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My dad was the only person who cared about my well being. Although he wasn’t my biological father, he was the only father…let alone the only parent in my life. My mother was on drugs by the time I was 5, battling an addiction to cocaine and pills. She lost that battle about two months before I left for college when she passed away from an overdose. My dad, however, was there for everything. My kindergarten graduation, every Christmas, any award ceremony, any big accomplishment, he was there. He even took me on my first real vacation to see the beach. That meant so much to me.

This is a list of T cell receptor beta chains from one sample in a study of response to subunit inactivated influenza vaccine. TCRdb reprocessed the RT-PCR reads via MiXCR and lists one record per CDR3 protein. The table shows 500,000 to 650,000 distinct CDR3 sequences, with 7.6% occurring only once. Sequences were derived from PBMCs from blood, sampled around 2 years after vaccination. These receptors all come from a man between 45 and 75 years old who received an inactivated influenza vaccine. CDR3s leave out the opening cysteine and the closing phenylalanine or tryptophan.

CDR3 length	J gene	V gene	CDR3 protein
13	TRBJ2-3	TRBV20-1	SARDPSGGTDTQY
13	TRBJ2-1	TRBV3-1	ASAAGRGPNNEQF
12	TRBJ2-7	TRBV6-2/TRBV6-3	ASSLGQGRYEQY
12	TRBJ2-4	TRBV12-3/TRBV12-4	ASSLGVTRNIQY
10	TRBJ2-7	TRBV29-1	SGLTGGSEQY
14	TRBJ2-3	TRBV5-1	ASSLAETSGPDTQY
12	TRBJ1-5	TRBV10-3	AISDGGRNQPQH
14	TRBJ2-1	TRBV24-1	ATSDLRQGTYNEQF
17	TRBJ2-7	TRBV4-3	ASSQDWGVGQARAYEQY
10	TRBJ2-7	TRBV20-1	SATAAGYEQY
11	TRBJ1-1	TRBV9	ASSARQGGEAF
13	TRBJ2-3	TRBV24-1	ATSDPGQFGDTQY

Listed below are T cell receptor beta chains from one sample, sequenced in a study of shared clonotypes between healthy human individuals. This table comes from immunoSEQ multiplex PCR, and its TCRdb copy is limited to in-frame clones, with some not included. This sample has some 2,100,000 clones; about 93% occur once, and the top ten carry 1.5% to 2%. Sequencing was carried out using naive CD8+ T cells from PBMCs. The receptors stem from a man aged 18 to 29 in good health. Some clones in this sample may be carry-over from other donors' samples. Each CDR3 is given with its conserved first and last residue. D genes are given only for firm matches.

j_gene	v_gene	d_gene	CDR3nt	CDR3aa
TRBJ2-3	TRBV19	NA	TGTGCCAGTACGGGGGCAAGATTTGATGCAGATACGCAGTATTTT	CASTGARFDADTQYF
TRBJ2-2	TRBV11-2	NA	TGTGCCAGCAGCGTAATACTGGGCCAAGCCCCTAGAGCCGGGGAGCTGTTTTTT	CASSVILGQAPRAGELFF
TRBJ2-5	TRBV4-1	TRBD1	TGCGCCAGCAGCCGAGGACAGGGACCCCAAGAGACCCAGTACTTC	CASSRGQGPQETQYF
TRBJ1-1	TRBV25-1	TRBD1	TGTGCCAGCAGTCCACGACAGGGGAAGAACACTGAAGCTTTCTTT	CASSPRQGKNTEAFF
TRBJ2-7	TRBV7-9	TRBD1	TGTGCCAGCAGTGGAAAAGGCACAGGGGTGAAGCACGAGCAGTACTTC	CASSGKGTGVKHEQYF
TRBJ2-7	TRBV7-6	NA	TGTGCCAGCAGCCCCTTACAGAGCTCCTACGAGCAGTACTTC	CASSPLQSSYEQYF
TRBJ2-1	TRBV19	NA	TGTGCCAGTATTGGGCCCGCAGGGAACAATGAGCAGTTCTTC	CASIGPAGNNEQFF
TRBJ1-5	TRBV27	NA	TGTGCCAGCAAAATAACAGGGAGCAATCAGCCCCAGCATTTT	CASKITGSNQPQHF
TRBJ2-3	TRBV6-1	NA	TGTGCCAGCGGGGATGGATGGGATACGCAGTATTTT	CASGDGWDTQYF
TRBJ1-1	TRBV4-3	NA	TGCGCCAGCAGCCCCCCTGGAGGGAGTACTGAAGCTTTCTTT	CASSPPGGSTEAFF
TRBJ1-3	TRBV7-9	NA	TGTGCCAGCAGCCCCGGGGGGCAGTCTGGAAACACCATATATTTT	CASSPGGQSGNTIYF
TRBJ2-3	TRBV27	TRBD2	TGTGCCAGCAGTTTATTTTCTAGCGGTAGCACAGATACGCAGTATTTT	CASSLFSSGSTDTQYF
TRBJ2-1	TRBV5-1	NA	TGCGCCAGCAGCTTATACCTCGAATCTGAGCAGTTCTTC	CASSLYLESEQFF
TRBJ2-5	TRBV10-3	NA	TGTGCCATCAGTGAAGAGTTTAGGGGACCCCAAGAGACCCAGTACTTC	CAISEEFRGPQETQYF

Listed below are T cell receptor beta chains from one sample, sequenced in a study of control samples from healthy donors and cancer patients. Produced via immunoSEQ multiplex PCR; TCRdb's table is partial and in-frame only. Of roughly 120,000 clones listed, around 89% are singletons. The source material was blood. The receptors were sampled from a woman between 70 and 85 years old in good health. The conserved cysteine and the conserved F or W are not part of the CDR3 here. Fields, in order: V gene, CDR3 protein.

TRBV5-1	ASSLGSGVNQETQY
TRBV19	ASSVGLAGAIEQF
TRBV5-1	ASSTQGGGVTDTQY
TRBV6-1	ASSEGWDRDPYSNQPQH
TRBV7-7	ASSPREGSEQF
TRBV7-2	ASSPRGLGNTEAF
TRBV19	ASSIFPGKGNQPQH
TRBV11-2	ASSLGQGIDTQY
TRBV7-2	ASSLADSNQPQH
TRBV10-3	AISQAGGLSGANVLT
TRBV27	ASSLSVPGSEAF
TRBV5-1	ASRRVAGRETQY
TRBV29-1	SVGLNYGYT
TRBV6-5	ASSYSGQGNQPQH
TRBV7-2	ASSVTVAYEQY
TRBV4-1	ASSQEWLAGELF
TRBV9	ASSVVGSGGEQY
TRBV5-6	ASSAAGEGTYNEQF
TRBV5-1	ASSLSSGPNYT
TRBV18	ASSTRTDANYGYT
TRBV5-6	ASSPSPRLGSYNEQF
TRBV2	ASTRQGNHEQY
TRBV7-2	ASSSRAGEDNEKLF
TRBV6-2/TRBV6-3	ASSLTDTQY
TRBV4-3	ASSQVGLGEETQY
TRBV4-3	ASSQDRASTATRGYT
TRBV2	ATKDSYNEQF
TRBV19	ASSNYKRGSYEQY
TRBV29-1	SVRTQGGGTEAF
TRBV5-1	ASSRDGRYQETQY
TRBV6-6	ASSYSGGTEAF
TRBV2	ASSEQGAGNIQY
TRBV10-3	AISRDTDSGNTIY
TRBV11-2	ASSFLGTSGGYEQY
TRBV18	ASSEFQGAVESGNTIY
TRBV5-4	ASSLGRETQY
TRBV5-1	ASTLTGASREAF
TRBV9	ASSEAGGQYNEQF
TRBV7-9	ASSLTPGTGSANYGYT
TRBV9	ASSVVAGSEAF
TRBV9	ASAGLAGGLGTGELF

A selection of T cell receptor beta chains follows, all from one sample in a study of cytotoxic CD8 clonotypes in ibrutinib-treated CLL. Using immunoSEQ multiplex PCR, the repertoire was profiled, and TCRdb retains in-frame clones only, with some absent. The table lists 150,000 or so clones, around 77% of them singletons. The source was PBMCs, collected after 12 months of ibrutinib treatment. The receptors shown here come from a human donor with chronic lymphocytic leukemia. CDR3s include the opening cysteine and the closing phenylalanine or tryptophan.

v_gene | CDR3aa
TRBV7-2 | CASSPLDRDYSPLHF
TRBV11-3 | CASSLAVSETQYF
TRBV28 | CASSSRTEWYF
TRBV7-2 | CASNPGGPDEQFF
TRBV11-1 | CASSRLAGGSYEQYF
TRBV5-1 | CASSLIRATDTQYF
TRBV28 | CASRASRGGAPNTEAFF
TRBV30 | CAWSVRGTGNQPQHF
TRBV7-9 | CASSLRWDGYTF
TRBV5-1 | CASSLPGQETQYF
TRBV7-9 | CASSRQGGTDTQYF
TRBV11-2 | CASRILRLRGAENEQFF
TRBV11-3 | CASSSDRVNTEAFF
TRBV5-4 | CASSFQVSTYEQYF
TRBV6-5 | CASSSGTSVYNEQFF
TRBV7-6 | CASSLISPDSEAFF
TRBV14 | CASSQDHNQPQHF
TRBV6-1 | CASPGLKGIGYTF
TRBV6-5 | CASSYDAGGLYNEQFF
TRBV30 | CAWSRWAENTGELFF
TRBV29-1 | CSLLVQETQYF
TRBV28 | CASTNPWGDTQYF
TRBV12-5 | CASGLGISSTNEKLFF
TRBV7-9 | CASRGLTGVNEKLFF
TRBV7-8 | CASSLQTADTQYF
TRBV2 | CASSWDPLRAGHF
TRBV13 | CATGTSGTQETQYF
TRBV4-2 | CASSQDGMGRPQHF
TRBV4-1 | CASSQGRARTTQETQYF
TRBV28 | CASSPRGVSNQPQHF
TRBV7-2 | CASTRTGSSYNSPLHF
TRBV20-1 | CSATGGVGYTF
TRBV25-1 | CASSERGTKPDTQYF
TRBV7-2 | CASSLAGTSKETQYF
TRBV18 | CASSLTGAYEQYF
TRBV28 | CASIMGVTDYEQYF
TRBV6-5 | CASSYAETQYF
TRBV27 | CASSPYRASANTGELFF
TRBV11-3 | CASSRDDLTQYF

When I was 21, I had gotten engaged and pregnant. I was 8 months pregnant when my ex fiancé at the time left me. Not only was I scared, but I was an emotional mess. I packed up some trash bags and moved back in with my dad. At that point he was the only stable thing I had. After having my son, we moved into our own apartment and my dad was mentally there for me. We spoke every single day, and he always checked on my son and I. Four months into starting a new job, the company let me go because they couldn’t afford to keep me on. The only person I truly had to help me was my dad. At that point, I was already barely making ends meet and had received an eviction notice. My sons father refused to help, so my dad allowed me to pay my rent with his credit card. I cried because I was so appreciative. I truly felt like he was the only person I had. I was okay with that. He’s my dad, my best friend.